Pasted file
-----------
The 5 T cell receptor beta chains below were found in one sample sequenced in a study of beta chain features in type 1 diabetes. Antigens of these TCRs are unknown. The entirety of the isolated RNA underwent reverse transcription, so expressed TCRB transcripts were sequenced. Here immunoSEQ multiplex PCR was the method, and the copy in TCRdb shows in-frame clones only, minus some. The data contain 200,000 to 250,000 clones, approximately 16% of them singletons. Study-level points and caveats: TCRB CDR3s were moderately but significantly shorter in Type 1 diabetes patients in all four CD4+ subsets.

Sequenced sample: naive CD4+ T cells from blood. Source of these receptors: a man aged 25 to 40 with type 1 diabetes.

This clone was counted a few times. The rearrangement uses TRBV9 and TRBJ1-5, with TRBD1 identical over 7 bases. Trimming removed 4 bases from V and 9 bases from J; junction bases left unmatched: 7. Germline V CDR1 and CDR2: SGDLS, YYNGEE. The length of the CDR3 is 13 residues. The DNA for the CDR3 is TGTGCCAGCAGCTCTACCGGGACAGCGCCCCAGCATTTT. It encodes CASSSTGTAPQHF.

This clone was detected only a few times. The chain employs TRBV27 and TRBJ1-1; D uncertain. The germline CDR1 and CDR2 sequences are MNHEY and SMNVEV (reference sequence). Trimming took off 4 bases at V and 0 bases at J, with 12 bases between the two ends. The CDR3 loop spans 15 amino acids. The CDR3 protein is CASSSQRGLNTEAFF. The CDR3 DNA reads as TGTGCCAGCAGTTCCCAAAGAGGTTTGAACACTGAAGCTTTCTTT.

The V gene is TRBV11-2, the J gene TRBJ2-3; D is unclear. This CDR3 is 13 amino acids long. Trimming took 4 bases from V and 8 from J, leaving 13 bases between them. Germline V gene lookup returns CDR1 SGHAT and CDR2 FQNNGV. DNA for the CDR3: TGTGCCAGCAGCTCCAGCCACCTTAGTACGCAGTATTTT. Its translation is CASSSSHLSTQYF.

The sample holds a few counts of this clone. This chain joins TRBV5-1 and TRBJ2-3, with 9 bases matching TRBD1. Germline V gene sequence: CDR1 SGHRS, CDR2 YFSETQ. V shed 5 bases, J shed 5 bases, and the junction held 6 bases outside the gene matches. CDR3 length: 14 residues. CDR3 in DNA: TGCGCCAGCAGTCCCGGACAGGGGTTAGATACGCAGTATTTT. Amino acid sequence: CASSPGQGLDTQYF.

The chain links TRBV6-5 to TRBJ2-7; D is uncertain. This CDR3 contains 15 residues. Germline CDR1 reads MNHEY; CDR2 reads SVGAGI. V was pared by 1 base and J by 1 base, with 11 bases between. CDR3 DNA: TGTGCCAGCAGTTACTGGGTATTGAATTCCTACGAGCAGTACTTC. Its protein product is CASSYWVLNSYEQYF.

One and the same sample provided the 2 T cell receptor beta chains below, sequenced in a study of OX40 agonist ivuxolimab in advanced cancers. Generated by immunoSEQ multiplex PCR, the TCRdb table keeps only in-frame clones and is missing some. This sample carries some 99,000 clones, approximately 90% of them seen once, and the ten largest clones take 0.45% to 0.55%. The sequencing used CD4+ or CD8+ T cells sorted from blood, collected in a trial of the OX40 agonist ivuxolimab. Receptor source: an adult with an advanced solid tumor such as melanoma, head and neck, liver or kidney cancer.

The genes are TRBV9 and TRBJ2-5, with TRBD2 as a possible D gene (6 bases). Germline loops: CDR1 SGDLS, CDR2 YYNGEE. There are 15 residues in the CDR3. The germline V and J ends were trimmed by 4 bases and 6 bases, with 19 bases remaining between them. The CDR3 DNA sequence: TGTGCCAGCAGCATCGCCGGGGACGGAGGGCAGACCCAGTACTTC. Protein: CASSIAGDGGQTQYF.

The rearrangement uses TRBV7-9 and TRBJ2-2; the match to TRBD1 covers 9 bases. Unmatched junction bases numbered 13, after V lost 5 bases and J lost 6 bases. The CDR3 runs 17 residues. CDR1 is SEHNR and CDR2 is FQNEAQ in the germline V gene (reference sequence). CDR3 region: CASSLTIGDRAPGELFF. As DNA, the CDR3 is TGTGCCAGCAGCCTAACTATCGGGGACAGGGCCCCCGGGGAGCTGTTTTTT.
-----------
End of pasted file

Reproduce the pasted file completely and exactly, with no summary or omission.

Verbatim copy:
The 5 T cell receptor beta chains below were found in one sample sequenced in a study of beta chain features in type 1 diabetes. Antigens of these TCRs are unknown. The entirety of the isolated RNA underwent reverse transcription, so expressed TCRB transcripts were sequenced. Here immunoSEQ multiplex PCR was the method, and the copy in TCRdb shows in-frame clones only, minus some. The data contain 200,000 to 250,000 clones, approximately 16% of them singletons. Study-level points and caveats: TCRB CDR3s were moderately but significantly shorter in Type 1 diabetes patients in all four CD4+ subsets.

Sequenced sample: naive CD4+ T cells from blood. Source of these receptors: a man aged 25 to 40 with type 1 diabetes.

This clone was counted a few times. The rearrangement uses TRBV9 and TRBJ1-5, with TRBD1 identical over 7 bases. Trimming removed 4 bases from V and 9 bases from J; junction bases left unmatched: 7. Germline V CDR1 and CDR2: SGDLS, YYNGEE. The length of the CDR3 is 13 residues. The DNA for the CDR3 is TGTGCCAGCAGCTCTACCGGGACAGCGCCCCAGCATTTT. It encodes CASSSTGTAPQHF.

This clone was detected only a few times. The chain employs TRBV27 and TRBJ1-1; D uncertain. The germline CDR1 and CDR2 sequences are MNHEY and SMNVEV (reference sequence). Trimming took off 4 bases at V and 0 bases at J, with 12 bases between the two ends. The CDR3 loop spans 15 amino acids. The CDR3 protein is CASSSQRGLNTEAFF. The CDR3 DNA reads as TGTGCCAGCAGTTCCCAAAGAGGTTTGAACACTGAAGCTTTCTTT.

The V gene is TRBV11-2, the J gene TRBJ2-3; D is unclear. This CDR3 is 13 amino acids long. Trimming took 4 bases from V and 8 from J, leaving 13 bases between them. Germline V gene lookup returns CDR1 SGHAT and CDR2 FQNNGV. DNA for the CDR3: TGTGCCAGCAGCTCCAGCCACCTTAGTACGCAGTATTTT. Its translation is CASSSSHLSTQYF.

The sample holds a few counts of this clone. This chain joins TRBV5-1 and TRBJ2-3, with 9 bases matching TRBD1. Germline V gene sequence: CDR1 SGHRS, CDR2 YFSETQ. V shed 5 bases, J shed 5 bases, and the junction held 6 bases outside the gene matches. CDR3 length: 14 residues. CDR3 in DNA: TGCGCCAGCAGTCCCGGACAGGGGTTAGATACGCAGTATTTT. Amino acid sequence: CASSPGQGLDTQYF.

The chain links TRBV6-5 to TRBJ2-7; D is uncertain. This CDR3 contains 15 residues. Germline CDR1 reads MNHEY; CDR2 reads SVGAGI. V was pared by 1 base and J by 1 base, with 11 bases between. CDR3 DNA: TGTGCCAGCAGTTACTGGGTATTGAATTCCTACGAGCAGTACTTC. Its protein product is CASSYWVLNSYEQYF.

One and the same sample provided the 2 T cell receptor beta chains below, sequenced in a study of OX40 agonist ivuxolimab in advanced cancers. Generated by immunoSEQ multiplex PCR, the TCRdb table keeps only in-frame clones and is missing some. This sample carries some 99,000 clones, approximately 90% of them seen once, and the ten largest clones take 0.45% to 0.55%. The sequencing used CD4+ or CD8+ T cells sorted from blood, collected in a trial of the OX40 agonist ivuxolimab. Receptor source: an adult with an advanced solid tumor such as melanoma, head and neck, liver or kidney cancer.

The genes are TRBV9 and TRBJ2-5, with TRBD2 as a possible D gene (6 bases). Germline loops: CDR1 SGDLS, CDR2 YYNGEE. There are 15 residues in the CDR3. The germline V and J ends were trimmed by 4 bases and 6 bases, with 19 bases remaining between them. The CDR3 DNA sequence: TGTGCCAGCAGCATCGCCGGGGACGGAGGGCAGACCCAGTACTTC. Protein: CASSIAGDGGQTQYF.

The rearrangement uses TRBV7-9 and TRBJ2-2; the match to TRBD1 covers 9 bases. Unmatched junction bases numbered 13, after V lost 5 bases and J lost 6 bases. The CDR3 runs 17 residues. CDR1 is SEHNR and CDR2 is FQNEAQ in the germline V gene (reference sequence). CDR3 region: CASSLTIGDRAPGELFF. As DNA, the CDR3 is TGTGCCAGCAGCCTAACTATCGGGGACAGGGCCCCCGGGGAGCTGTTTTTT.